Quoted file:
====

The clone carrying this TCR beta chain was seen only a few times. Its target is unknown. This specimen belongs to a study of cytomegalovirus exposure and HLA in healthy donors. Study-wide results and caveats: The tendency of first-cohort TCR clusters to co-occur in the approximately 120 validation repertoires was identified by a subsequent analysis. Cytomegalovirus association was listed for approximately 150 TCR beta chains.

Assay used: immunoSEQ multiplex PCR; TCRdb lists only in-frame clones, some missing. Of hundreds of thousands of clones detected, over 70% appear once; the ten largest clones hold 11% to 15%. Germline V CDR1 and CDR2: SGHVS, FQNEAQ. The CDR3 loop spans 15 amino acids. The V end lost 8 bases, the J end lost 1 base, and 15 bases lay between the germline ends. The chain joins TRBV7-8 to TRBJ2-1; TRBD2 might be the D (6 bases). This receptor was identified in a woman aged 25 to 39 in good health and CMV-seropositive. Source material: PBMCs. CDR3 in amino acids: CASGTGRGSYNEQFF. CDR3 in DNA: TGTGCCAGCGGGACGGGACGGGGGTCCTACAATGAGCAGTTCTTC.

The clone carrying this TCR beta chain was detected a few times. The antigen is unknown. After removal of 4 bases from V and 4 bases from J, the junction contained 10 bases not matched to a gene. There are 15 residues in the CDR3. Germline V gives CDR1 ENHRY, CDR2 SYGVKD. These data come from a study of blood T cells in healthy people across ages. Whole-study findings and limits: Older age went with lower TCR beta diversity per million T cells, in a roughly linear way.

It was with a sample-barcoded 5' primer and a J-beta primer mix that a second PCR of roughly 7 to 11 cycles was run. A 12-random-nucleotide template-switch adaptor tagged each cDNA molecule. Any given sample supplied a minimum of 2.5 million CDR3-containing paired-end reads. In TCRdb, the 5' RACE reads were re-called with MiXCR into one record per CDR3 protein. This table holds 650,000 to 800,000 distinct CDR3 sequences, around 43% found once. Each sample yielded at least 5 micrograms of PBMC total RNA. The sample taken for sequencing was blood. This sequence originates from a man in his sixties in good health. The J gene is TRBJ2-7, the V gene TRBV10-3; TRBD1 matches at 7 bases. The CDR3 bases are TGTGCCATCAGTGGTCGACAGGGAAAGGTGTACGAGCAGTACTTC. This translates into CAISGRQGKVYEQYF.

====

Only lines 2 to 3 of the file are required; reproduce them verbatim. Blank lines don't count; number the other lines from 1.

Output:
Assay used: immunoSEQ multiplex PCR; TCRdb lists only in-frame clones, some missing. Of hundreds of thousands of clones detected, over 70% appear once; the ten largest clones hold 11% to 15%. Germline V CDR1 and CDR2: SGHVS, FQNEAQ. The CDR3 loop spans 15 amino acids. The V end lost 8 bases, the J end lost 1 base, and 15 bases lay between the germline ends. The chain joins TRBV7-8 to TRBJ2-1; TRBD2 might be the D (6 bases). This receptor was identified in a woman aged 25 to 39 in good health and CMV-seropositive. Source material: PBMCs. CDR3 in amino acids: CASGTGRGSYNEQFF. CDR3 in DNA: TGTGCCAGCGGGACGGGACGGGGGTCCTACAATGAGCAGTTCTTC.

The clone carrying this TCR beta chain was detected a few times. The antigen is unknown. After removal of 4 bases from V and 4 bases from J, the junction contained 10 bases not matched to a gene. There are 15 residues in the CDR3. Germline V gives CDR1 ENHRY, CDR2 SYGVKD. These data come from a study of blood T cells in healthy people across ages. Whole-study findings and limits: Older age went with lower TCR beta diversity per million T cells, in a roughly linear way.